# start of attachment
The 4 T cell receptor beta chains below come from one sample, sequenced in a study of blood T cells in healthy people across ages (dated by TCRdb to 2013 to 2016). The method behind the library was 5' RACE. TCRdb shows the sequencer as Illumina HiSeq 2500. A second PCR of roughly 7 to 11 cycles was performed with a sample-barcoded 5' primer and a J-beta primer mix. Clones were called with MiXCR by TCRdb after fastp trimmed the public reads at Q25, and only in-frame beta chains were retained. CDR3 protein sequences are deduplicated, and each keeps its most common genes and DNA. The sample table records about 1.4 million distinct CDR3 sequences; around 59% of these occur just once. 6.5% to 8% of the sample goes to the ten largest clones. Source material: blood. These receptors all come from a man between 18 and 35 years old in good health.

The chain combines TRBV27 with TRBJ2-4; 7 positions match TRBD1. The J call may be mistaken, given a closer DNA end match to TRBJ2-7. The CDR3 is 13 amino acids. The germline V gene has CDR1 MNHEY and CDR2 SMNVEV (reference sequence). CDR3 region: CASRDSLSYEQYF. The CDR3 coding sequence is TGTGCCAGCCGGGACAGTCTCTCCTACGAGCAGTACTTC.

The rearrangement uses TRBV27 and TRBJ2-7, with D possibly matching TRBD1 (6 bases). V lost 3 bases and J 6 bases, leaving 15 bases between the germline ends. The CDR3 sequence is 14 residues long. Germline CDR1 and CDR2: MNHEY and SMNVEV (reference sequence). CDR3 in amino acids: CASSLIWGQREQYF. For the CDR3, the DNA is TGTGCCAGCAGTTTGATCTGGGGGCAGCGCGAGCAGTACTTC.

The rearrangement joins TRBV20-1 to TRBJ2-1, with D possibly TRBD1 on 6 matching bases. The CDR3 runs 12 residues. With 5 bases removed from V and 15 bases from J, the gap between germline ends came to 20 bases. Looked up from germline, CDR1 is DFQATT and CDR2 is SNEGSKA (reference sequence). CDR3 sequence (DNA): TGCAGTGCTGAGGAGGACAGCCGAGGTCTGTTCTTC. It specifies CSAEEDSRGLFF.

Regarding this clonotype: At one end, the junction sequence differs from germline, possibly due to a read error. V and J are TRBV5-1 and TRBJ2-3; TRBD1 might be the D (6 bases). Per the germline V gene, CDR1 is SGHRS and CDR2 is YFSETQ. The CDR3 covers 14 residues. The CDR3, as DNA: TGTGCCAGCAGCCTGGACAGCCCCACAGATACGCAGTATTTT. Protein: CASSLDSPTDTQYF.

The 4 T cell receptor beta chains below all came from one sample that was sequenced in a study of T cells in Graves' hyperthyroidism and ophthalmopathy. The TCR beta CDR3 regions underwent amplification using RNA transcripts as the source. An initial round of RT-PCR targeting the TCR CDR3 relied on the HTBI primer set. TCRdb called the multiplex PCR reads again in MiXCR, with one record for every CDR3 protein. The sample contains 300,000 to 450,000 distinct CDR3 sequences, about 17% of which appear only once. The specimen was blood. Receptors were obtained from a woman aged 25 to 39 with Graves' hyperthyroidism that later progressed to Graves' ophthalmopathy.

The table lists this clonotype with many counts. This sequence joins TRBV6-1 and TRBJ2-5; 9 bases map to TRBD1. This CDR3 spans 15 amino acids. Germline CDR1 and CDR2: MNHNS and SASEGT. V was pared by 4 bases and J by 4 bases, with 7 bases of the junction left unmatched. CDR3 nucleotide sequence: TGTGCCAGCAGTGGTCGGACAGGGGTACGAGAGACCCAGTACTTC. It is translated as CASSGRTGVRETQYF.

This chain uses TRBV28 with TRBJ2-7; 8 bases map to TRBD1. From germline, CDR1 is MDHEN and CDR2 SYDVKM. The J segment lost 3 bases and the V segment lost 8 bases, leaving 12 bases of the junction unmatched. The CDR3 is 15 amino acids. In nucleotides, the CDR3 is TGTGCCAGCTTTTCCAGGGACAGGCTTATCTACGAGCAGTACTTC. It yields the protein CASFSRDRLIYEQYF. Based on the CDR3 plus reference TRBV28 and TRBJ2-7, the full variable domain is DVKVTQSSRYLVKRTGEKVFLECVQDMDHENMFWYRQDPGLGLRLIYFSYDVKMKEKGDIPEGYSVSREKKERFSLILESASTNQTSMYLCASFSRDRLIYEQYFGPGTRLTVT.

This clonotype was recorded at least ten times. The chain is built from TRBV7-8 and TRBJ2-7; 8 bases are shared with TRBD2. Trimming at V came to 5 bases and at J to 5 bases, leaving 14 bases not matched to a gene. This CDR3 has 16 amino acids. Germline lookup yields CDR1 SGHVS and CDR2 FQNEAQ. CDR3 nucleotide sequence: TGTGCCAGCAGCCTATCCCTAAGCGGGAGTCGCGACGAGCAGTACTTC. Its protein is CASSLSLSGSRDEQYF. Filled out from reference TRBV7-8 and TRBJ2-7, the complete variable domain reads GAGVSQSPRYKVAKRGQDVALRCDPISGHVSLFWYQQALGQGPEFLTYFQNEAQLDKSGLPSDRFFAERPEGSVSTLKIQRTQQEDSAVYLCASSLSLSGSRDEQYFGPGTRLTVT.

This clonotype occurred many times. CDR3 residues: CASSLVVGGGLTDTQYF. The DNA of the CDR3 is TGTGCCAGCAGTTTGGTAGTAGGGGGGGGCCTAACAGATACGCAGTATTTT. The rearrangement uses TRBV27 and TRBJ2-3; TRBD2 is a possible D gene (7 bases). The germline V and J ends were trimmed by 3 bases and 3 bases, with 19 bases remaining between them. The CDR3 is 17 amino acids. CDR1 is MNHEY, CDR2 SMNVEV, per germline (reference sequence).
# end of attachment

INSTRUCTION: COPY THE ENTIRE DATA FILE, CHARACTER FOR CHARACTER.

The 4 T cell receptor beta chains below come from one sample, sequenced in a study of blood T cells in healthy people across ages (dated by TCRdb to 2013 to 2016). The method behind the library was 5' RACE. TCRdb shows the sequencer as Illumina HiSeq 2500. A second PCR of roughly 7 to 11 cycles was performed with a sample-barcoded 5' primer and a J-beta primer mix. Clones were called with MiXCR by TCRdb after fastp trimmed the public reads at Q25, and only in-frame beta chains were retained. CDR3 protein sequences are deduplicated, and each keeps its most common genes and DNA. The sample table records about 1.4 million distinct CDR3 sequences; around 59% of these occur just once. 6.5% to 8% of the sample goes to the ten largest clones. Source material: blood. These receptors all come from a man between 18 and 35 years old in good health.

The chain combines TRBV27 with TRBJ2-4; 7 positions match TRBD1. The J call may be mistaken, given a closer DNA end match to TRBJ2-7. The CDR3 is 13 amino acids. The germline V gene has CDR1 MNHEY and CDR2 SMNVEV (reference sequence). CDR3 region: CASRDSLSYEQYF. The CDR3 coding sequence is TGTGCCAGCCGGGACAGTCTCTCCTACGAGCAGTACTTC.

The rearrangement uses TRBV27 and TRBJ2-7, with D possibly matching TRBD1 (6 bases). V lost 3 bases and J 6 bases, leaving 15 bases between the germline ends. The CDR3 sequence is 14 residues long. Germline CDR1 and CDR2: MNHEY and SMNVEV (reference sequence). CDR3 in amino acids: CASSLIWGQREQYF. For the CDR3, the DNA is TGTGCCAGCAGTTTGATCTGGGGGCAGCGCGAGCAGTACTTC.

The rearrangement joins TRBV20-1 to TRBJ2-1, with D possibly TRBD1 on 6 matching bases. The CDR3 runs 12 residues. With 5 bases removed from V and 15 bases from J, the gap between germline ends came to 20 bases. Looked up from germline, CDR1 is DFQATT and CDR2 is SNEGSKA (reference sequence). CDR3 sequence (DNA): TGCAGTGCTGAGGAGGACAGCCGAGGTCTGTTCTTC. It specifies CSAEEDSRGLFF.

Regarding this clonotype: At one end, the junction sequence differs from germline, possibly due to a read error. V and J are TRBV5-1 and TRBJ2-3; TRBD1 might be the D (6 bases). Per the germline V gene, CDR1 is SGHRS and CDR2 is YFSETQ. The CDR3 covers 14 residues. The CDR3, as DNA: TGTGCCAGCAGCCTGGACAGCCCCACAGATACGCAGTATTTT. Protein: CASSLDSPTDTQYF.

The 4 T cell receptor beta chains below all came from one sample that was sequenced in a study of T cells in Graves' hyperthyroidism and ophthalmopathy. The TCR beta CDR3 regions underwent amplification using RNA transcripts as the source. An initial round of RT-PCR targeting the TCR CDR3 relied on the HTBI primer set. TCRdb called the multiplex PCR reads again in MiXCR, with one record for every CDR3 protein. The sample contains 300,000 to 450,000 distinct CDR3 sequences, about 17% of which appear only once. The specimen was blood. Receptors were obtained from a woman aged 25 to 39 with Graves' hyperthyroidism that later progressed to Graves' ophthalmopathy.

The table lists this clonotype with many counts. This sequence joins TRBV6-1 and TRBJ2-5; 9 bases map to TRBD1. This CDR3 spans 15 amino acids. Germline CDR1 and CDR2: MNHNS and SASEGT. V was pared by 4 bases and J by 4 bases, with 7 bases of the junction left unmatched. CDR3 nucleotide sequence: TGTGCCAGCAGTGGTCGGACAGGGGTACGAGAGACCCAGTACTTC. It is translated as CASSGRTGVRETQYF.

This chain uses TRBV28 with TRBJ2-7; 8 bases map to TRBD1. From germline, CDR1 is MDHEN and CDR2 SYDVKM. The J segment lost 3 bases and the V segment lost 8 bases, leaving 12 bases of the junction unmatched. The CDR3 is 15 amino acids. In nucleotides, the CDR3 is TGTGCCAGCTTTTCCAGGGACAGGCTTATCTACGAGCAGTACTTC. It yields the protein CASFSRDRLIYEQYF. Based on the CDR3 plus reference TRBV28 and TRBJ2-7, the full variable domain is DVKVTQSSRYLVKRTGEKVFLECVQDMDHENMFWYRQDPGLGLRLIYFSYDVKMKEKGDIPEGYSVSREKKERFSLILESASTNQTSMYLCASFSRDRLIYEQYFGPGTRLTVT.

This clonotype was recorded at least ten times. The chain is built from TRBV7-8 and TRBJ2-7; 8 bases are shared with TRBD2. Trimming at V came to 5 bases and at J to 5 bases, leaving 14 bases not matched to a gene. This CDR3 has 16 amino acids. Germline lookup yields CDR1 SGHVS and CDR2 FQNEAQ. CDR3 nucleotide sequence: TGTGCCAGCAGCCTATCCCTAAGCGGGAGTCGCGACGAGCAGTACTTC. Its protein is CASSLSLSGSRDEQYF. Filled out from reference TRBV7-8 and TRBJ2-7, the complete variable domain reads GAGVSQSPRYKVAKRGQDVALRCDPISGHVSLFWYQQALGQGPEFLTYFQNEAQLDKSGLPSDRFFAERPEGSVSTLKIQRTQQEDSAVYLCASSLSLSGSRDEQYFGPGTRLTVT.

This clonotype occurred many times. CDR3 residues: CASSLVVGGGLTDTQYF. The DNA of the CDR3 is TGTGCCAGCAGTTTGGTAGTAGGGGGGGGCCTAACAGATACGCAGTATTTT. The rearrangement uses TRBV27 and TRBJ2-3; TRBD2 is a possible D gene (7 bases). The germline V and J ends were trimmed by 3 bases and 3 bases, with 19 bases remaining between them. The CDR3 is 17 amino acids. CDR1 is MNHEY, CDR2 SMNVEV, per germline (reference sequence).